Later, when I was working on my master's, I was usually put into a group with foreign students -- I usually was handed the task of doing the final editing on all of our written projects, so I could correct the spelling and grammar to US standards.

                                                                                    Then I started doing a lot of work with a couple of major UK companies, so I polished the UK spelling and grammar that I'd picked up whilst working on my degrees. (see what I did there? Americans never use whilst.)

                                                                                    Then I moved to France, and added a whole new set of spelling and grammar to the pot.

                                                                                    Now? Chances are that it's spelled/spelt correctly, and the grammar is correct, but it's anybody's guess if it matches the reader (or is consistent through the correspondence.)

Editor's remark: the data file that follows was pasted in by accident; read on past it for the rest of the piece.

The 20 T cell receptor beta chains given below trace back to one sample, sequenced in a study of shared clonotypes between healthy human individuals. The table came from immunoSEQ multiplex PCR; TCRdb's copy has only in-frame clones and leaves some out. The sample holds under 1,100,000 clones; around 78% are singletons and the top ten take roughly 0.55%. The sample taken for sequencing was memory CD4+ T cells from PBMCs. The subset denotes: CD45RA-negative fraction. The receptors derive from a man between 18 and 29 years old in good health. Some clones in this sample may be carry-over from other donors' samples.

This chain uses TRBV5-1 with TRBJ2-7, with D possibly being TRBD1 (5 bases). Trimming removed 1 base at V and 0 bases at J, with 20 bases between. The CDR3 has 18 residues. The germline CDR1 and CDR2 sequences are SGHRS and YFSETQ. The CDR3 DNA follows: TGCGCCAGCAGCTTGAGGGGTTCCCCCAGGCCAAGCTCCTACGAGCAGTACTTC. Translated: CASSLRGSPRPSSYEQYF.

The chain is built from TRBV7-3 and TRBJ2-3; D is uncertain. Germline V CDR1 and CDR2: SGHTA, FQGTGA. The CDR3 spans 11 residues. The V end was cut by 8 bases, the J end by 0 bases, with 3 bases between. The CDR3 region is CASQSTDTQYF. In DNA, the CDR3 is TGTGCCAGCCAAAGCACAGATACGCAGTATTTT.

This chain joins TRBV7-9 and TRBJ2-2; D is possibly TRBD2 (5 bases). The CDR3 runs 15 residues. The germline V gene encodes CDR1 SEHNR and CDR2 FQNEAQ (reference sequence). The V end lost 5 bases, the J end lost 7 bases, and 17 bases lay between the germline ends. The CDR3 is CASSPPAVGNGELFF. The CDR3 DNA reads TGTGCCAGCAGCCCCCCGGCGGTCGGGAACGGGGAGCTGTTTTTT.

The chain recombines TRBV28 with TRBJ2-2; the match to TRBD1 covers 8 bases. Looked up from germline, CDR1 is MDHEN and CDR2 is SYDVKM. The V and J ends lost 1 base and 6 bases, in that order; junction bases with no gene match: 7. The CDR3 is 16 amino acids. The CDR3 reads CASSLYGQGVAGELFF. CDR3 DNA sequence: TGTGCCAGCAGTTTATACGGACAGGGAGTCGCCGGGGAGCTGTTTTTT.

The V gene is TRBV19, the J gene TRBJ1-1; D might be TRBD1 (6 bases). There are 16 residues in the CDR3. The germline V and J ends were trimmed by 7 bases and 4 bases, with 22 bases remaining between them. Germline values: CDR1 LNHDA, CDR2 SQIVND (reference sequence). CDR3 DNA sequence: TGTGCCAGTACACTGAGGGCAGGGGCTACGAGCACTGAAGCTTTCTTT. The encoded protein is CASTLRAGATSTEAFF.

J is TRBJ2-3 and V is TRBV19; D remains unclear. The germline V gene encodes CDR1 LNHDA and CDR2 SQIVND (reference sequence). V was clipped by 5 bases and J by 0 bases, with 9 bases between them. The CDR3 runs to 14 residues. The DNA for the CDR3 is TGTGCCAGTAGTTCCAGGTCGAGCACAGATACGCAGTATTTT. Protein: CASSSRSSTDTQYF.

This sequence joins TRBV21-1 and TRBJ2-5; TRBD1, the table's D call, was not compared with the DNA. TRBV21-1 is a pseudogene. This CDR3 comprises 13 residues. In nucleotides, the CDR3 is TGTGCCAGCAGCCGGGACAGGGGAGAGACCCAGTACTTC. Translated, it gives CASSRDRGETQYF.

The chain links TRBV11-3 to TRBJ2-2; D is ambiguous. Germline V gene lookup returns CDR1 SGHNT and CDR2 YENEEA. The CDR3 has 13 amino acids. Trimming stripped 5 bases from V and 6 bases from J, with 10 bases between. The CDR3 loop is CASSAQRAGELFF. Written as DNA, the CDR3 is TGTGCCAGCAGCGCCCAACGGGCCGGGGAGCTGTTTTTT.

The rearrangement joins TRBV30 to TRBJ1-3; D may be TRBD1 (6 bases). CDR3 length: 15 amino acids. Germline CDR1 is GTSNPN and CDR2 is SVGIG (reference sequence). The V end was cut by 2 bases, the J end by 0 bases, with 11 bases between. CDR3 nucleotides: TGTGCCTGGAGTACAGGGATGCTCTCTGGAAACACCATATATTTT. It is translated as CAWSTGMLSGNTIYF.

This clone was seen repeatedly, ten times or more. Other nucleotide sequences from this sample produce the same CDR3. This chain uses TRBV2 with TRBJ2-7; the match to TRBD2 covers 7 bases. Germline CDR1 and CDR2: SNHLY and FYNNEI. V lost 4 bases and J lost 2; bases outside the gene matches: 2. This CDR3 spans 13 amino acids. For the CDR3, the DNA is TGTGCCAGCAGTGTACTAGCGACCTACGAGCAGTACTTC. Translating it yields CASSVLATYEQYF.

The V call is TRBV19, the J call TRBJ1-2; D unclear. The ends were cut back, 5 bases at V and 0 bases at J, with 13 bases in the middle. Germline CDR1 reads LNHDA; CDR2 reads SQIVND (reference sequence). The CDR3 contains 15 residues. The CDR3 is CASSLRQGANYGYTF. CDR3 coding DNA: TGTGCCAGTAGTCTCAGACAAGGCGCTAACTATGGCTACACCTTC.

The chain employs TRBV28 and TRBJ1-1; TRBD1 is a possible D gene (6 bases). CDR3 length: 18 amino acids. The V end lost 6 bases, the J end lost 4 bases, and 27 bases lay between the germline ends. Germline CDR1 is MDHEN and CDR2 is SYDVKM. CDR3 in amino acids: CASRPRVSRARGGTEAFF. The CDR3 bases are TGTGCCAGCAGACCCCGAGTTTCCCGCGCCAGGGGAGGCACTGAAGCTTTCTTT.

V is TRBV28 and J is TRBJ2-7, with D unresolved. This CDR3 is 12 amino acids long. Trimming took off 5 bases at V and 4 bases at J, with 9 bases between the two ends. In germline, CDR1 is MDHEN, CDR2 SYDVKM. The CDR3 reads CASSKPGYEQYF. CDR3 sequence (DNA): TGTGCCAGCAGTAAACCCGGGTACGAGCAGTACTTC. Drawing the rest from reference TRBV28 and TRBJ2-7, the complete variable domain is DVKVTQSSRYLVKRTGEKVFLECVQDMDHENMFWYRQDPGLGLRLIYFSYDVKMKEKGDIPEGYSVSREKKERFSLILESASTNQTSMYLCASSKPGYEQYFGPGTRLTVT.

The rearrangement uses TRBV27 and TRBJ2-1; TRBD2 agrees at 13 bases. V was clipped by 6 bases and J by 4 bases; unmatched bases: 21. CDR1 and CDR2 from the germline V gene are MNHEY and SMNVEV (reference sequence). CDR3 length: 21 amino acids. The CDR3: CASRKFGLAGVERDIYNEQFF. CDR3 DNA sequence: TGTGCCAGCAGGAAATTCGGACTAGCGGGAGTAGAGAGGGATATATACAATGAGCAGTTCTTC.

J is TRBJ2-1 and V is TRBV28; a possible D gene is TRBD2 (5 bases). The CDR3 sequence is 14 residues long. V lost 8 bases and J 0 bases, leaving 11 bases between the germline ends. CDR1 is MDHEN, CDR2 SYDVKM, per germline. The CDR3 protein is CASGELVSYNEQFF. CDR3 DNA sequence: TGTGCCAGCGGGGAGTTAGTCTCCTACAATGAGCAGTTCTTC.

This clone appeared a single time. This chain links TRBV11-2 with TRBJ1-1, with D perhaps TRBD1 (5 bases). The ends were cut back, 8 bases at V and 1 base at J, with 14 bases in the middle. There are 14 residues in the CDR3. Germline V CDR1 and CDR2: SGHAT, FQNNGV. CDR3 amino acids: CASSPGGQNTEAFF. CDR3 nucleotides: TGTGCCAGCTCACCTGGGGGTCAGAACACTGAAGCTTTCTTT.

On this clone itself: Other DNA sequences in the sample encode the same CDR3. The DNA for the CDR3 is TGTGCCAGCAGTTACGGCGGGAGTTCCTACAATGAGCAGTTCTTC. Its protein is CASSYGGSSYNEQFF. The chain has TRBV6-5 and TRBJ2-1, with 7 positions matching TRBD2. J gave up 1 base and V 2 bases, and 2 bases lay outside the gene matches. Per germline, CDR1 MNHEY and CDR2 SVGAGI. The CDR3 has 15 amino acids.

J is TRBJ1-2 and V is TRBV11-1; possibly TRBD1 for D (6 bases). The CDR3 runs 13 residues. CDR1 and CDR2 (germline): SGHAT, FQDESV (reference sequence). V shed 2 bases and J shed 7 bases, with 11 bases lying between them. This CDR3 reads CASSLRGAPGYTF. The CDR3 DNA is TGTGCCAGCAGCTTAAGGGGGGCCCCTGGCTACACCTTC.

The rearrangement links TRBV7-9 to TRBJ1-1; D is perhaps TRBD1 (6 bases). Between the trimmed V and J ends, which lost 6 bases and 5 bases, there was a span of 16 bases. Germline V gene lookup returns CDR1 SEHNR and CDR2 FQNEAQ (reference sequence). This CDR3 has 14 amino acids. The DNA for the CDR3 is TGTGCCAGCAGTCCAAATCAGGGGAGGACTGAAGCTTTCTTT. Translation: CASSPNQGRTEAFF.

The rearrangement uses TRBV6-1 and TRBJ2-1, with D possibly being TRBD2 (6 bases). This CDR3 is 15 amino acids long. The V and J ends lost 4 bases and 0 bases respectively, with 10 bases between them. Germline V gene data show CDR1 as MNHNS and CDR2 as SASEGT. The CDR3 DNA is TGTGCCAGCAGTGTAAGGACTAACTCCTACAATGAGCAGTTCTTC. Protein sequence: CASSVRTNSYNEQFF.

2. Okay -- call me a grammar/punctuation/spelling snob, but to me it matters. I make snap judgements about anyone who puts his or her writing out there for public display with errors in spelling, punctuation or grammar. I won't go into the shop in my neighborhood that has a sign out in front advertising their "pizza's." It's just NOT okay. I've heard all the arguments and excuses, and I don't buy them. I've said it before on these boards and elsewhere, and I still believe that it really does matter.

                                                                                14 Replies
                                                                                1. re: CindyJ

                                                                                  What if the "pizza's" were made by someone who was from Italy and the best you could get? Would you avoid great food over a typo?

                                                                                  1. re: chowser

                                                                                    I guess that might be my loss. I wouldn't know that those "pizza's" were the best I could get because I wouldn't have gone in to try them.